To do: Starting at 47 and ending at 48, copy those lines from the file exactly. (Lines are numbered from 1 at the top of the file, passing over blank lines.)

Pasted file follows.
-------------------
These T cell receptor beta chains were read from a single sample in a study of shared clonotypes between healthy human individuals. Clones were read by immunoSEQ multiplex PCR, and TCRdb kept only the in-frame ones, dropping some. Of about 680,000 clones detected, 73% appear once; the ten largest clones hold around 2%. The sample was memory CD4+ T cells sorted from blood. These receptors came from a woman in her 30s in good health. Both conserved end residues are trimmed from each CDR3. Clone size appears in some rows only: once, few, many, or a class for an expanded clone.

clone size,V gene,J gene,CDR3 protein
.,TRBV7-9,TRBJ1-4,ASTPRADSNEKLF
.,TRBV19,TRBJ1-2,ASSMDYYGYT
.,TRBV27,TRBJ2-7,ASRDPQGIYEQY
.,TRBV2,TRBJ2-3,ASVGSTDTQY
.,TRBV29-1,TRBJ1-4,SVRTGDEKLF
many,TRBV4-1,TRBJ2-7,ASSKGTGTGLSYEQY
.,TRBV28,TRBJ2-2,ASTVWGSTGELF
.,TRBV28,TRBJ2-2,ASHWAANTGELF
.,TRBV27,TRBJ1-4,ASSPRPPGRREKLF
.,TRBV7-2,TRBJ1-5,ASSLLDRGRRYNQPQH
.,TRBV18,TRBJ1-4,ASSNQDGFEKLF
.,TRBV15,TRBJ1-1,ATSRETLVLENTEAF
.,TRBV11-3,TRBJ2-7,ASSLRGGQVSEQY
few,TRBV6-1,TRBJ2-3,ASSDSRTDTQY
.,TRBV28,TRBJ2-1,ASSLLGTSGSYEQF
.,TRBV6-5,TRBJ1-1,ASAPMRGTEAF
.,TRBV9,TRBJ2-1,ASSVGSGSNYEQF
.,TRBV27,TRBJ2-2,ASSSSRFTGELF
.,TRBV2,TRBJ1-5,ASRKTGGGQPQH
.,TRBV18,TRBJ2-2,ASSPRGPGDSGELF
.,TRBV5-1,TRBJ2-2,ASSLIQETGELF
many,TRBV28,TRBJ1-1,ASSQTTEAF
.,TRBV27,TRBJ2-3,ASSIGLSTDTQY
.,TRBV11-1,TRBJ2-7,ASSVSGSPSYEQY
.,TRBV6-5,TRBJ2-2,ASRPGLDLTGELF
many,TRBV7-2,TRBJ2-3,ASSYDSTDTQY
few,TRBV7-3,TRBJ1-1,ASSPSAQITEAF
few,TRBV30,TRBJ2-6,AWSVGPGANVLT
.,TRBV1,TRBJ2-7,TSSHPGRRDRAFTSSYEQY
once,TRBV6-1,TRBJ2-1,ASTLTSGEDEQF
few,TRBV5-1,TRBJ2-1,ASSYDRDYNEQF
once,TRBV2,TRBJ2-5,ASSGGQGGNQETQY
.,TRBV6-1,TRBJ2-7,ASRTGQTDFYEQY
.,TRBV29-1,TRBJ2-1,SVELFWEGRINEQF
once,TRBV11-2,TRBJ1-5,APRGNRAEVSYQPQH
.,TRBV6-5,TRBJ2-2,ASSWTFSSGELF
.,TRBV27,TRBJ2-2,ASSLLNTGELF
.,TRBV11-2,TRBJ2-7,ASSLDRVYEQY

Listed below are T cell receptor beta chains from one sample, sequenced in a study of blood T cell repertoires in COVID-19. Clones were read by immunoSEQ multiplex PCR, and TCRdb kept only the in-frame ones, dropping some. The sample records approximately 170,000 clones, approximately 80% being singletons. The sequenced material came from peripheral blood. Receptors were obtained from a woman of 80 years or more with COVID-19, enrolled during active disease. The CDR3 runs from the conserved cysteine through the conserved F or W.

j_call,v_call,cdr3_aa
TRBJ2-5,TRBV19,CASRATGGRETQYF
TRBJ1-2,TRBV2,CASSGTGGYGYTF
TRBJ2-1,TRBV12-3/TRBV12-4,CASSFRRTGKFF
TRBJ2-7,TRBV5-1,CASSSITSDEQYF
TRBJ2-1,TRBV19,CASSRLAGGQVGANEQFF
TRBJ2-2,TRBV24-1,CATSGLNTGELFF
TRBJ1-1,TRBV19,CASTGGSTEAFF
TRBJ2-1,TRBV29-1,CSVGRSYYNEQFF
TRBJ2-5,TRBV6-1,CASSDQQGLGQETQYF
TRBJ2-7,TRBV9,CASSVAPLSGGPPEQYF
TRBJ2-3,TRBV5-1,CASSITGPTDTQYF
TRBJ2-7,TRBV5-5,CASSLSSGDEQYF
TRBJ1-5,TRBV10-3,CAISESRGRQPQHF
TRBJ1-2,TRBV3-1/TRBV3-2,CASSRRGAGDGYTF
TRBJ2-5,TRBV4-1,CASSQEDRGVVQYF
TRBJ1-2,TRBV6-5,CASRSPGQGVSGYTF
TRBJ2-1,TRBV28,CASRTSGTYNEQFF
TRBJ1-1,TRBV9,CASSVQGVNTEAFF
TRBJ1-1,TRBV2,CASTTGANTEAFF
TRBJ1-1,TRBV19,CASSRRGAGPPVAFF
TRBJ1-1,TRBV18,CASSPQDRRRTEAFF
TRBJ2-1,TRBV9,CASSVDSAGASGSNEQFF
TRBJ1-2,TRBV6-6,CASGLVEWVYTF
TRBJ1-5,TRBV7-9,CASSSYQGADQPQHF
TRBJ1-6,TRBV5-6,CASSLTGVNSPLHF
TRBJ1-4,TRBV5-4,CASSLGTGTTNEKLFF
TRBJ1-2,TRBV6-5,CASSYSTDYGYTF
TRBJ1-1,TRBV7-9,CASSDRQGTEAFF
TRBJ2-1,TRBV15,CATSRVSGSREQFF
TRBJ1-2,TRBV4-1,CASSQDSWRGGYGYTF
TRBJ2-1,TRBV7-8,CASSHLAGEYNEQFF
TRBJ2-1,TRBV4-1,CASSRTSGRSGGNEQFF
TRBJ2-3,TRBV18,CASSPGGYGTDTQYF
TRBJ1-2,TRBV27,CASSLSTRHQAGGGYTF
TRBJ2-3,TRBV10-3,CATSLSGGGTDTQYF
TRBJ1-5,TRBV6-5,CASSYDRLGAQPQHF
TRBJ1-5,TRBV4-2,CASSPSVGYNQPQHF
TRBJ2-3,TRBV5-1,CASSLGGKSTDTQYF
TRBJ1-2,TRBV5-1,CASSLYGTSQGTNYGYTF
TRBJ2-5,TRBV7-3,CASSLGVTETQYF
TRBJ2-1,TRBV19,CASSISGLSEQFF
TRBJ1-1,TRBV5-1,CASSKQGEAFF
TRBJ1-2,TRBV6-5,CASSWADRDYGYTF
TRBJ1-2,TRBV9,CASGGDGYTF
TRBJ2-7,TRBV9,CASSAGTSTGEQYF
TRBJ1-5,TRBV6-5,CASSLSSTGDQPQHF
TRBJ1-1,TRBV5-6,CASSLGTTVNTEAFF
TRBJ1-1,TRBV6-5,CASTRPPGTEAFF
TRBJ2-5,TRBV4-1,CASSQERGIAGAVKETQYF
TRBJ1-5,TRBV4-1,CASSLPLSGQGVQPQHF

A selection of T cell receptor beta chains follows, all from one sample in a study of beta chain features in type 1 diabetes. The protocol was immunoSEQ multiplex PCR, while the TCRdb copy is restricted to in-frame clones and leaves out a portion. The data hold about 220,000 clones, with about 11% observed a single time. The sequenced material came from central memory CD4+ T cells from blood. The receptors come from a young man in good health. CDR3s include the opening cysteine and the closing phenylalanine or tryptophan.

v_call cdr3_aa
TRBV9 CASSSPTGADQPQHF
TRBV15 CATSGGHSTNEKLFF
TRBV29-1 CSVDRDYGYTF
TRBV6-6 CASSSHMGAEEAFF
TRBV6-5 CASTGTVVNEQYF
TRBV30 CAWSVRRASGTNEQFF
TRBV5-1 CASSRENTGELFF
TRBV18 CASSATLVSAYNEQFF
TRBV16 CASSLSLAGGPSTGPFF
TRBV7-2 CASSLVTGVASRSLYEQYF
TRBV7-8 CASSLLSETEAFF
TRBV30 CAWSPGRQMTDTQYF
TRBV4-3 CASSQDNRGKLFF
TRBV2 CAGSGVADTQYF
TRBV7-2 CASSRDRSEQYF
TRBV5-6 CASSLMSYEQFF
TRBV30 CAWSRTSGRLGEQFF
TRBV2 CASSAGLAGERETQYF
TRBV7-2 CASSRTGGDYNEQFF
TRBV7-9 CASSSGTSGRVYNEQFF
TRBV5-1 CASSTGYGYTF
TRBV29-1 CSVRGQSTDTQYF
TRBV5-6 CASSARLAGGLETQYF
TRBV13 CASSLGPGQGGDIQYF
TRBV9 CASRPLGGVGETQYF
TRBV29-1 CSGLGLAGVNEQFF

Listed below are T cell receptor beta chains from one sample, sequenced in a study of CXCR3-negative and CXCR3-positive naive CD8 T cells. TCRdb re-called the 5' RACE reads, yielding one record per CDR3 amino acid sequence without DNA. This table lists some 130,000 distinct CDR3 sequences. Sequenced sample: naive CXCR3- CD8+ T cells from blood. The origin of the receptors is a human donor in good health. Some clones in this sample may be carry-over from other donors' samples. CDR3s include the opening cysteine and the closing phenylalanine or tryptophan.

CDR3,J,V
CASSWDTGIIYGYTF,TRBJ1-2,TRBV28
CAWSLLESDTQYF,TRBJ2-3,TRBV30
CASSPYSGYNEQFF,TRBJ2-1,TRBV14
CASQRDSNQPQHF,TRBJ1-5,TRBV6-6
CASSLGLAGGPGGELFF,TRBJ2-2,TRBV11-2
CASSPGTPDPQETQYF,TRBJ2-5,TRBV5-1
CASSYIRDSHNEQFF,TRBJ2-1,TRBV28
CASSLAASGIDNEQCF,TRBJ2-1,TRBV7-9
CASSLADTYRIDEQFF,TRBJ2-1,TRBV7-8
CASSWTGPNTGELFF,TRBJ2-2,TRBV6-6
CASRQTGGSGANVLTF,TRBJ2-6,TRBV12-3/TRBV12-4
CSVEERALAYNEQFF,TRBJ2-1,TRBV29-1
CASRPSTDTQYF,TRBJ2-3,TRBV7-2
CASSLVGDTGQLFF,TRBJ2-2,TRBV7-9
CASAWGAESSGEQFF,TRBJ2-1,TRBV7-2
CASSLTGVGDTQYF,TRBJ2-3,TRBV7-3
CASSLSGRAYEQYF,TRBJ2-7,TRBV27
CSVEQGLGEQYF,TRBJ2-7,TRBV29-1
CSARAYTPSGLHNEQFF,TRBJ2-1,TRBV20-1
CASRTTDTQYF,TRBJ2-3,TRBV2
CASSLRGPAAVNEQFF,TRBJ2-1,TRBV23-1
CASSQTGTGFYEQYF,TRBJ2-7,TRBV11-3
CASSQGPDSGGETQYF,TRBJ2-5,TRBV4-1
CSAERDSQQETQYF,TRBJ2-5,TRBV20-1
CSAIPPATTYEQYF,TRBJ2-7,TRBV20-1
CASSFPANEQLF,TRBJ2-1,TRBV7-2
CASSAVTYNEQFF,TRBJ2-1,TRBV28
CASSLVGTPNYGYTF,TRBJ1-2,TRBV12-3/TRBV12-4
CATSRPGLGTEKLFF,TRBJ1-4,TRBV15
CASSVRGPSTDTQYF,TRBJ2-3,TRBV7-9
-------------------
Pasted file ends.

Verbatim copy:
TRBJ2-1,TRBV19,CASSRLAGGQVGANEQFF
TRBJ2-2,TRBV24-1,CATSGLNTGELFF